A suicide car bomber struck early yesterday outside the main NATO base in southern Afghanistan, killing two civilians and wounding 14 other people, as US Marines pressed a major anti-Taliban offensive in a neighboring province.
The bomber blew himself up near the gates of Kandahar Airfield, said General Sher Mohammad Zazai, the top military commander for southern Afghanistan.
Those wounded included 12 civilians and two Afghan soldiers, Zazai said. Initially police said four soldiers were wounded.
The attack came as thousands of US Marines in neighboring Helmand Province mounted a major offensive against the Taliban. Over the weekend, insurgent attacks killed three British soldiers in the province, a militant stronghold and hub of the vast Afghan drugs trade.
It wasn’t clear if the British casualties had been involved in the Marine operation. A total of 174 British personnel have died in Afghanistan since 2001, when US-led forces first entered the country to oust the hardline Taliban regime.
The Islamist militia has bounced back and now has effective control of large chunks of the volatile south and east of the country, undermining Afghanistan’s fledgling democracy. Next month, Afghanistan is due to hold its second presidential elections since the Taliban’s ouster.
Admiral Mike Mullen, chairman of the US Joint Chiefs of Staff, said the Helmand offensive was “the first significant one” since US President Barack Obama ordered 21,000 additional troops to Afghanistan to try to reverse the militant gains.
“We’ve made some advances early. But I suspect it’s going to be tough for a while,” Mullen told CBS News’ Face the Nation on Sunday.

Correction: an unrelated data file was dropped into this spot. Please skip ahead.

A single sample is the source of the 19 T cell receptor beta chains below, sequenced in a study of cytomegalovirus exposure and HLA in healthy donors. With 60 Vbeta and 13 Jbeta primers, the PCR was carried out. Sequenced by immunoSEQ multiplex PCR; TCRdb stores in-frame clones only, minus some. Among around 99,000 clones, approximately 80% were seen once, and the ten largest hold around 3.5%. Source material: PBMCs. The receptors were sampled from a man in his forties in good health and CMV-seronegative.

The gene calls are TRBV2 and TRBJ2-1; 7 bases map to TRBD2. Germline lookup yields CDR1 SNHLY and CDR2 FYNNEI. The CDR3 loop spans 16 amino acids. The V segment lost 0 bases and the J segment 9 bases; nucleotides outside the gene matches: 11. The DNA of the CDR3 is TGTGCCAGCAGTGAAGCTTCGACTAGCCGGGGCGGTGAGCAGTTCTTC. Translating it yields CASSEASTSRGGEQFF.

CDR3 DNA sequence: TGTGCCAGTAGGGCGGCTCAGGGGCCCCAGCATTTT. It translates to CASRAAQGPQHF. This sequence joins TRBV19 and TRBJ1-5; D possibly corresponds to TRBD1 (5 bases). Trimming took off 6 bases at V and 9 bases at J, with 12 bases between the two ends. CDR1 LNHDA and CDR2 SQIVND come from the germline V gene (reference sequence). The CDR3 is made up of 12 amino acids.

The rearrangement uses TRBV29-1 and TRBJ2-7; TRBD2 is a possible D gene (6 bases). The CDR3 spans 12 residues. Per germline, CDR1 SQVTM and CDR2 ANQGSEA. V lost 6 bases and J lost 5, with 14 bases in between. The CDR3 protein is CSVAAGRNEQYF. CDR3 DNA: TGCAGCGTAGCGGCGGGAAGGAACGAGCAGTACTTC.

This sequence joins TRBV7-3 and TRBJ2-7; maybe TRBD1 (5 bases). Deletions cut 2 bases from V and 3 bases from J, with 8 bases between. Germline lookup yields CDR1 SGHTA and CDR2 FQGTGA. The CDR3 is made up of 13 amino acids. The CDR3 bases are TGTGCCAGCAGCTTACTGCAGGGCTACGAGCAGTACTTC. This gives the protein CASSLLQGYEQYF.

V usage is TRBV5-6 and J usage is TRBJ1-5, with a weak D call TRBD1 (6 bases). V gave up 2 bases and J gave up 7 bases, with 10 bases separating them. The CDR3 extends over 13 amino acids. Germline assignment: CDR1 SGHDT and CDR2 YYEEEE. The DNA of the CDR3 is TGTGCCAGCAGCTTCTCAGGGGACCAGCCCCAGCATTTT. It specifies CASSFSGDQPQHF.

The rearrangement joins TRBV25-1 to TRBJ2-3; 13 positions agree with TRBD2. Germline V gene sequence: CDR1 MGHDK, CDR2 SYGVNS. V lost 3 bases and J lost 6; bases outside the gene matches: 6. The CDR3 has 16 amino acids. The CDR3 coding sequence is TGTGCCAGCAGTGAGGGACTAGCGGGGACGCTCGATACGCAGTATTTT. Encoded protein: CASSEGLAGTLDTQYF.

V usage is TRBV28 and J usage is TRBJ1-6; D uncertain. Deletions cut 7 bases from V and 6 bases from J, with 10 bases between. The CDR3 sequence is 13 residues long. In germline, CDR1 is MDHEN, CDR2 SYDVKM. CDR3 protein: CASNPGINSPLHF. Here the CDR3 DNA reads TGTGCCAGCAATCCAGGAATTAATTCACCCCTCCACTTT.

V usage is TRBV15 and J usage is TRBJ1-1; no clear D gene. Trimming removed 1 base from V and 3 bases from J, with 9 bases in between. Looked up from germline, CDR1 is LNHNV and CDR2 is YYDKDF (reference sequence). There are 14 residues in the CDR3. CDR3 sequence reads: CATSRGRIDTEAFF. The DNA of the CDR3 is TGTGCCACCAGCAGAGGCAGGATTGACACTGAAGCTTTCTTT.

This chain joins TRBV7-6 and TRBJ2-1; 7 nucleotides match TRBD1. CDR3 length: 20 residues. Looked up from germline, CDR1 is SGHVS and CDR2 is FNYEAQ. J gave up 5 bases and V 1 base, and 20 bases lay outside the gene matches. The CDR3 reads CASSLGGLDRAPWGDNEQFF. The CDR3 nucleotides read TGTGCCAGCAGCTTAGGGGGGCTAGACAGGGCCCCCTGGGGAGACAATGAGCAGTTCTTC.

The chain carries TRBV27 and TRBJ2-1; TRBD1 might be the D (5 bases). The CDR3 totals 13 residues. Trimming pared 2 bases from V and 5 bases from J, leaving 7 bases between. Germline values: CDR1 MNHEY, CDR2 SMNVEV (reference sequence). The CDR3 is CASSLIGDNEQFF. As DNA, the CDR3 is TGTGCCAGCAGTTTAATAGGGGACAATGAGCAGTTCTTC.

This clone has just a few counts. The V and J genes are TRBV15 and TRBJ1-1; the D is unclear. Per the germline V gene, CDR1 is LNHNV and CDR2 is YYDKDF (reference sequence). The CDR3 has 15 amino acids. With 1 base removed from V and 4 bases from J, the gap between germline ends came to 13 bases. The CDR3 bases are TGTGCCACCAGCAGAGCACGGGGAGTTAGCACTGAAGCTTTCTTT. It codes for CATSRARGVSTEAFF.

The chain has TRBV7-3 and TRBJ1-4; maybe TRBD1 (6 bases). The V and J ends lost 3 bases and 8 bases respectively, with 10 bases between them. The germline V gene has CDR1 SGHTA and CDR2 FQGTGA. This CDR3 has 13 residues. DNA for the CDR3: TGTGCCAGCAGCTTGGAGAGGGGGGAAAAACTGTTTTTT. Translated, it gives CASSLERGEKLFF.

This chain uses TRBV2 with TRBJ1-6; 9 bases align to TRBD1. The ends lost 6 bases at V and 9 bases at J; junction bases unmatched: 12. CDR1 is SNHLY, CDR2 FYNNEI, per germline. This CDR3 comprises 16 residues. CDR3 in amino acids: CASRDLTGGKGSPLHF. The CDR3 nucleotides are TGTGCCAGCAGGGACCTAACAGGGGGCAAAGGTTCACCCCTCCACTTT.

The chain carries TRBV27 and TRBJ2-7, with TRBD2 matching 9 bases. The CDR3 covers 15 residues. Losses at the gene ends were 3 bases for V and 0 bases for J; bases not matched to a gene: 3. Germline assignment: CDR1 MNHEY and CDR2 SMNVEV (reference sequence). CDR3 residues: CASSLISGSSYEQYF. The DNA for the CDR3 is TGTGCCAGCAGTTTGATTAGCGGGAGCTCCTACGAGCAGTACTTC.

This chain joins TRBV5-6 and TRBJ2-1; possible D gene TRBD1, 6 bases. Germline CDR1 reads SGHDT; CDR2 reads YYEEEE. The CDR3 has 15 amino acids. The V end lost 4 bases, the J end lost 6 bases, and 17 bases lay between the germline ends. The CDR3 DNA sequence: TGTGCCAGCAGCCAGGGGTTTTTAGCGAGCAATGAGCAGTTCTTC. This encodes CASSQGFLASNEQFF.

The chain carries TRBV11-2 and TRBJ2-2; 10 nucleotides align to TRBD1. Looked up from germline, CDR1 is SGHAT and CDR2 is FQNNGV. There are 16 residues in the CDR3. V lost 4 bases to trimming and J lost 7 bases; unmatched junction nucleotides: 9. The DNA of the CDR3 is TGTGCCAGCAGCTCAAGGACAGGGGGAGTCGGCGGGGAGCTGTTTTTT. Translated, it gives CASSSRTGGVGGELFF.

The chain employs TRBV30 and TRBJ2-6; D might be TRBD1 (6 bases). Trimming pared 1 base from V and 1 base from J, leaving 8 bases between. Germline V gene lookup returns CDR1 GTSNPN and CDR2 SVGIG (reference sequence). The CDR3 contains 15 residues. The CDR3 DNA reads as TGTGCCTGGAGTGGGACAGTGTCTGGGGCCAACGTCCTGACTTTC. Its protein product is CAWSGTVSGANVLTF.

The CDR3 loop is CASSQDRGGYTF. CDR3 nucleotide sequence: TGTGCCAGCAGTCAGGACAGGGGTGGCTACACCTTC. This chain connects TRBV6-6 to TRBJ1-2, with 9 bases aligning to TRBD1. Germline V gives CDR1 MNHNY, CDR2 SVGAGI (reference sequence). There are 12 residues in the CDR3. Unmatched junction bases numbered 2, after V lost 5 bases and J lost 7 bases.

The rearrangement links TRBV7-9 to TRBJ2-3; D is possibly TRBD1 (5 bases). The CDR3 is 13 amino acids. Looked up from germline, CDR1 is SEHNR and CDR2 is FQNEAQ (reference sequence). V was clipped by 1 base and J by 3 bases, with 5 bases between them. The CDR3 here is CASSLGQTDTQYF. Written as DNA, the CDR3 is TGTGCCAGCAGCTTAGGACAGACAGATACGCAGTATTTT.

The admiral described the goal of Marines’ push as not just driving out the Taliban from areas they control, but securing the area to allow the Afghan government to operate.
“We’ve got to move to a point where there’s security ... so that the Afghan people can get goods and services consistently from their government,” Mullen said.
Obama’s administration expects the total number of US forces there to reach 68,000 by year’s end.
That is double the number of troops in Afghanistan last year, but still half as many as are now in Iraq.
In the country’s east, meanwhile, gunmen kidnapped 16 Afghan mine clearers as they traveled between Paktia and Khost provinces on Saturday, Paktia’s police chief Azizullah Wardak said.
While insurgents operate in the area, Wardak could not say who was responsible for the kidnapping. Similar incidents have happened twice before in Paktia but were resolved successfully, he said.
Wardak criticized the demining team — part of the UN’s effort to rid the country of decades of planted land mines — for going into the area without informing the police.
Afghanistan is one of the most heavily mined countries in the world, and the increase in violence amid a thriving Taliban insurgency has slowed clearance work.
Some 50 people are killed and maimed by mines every month.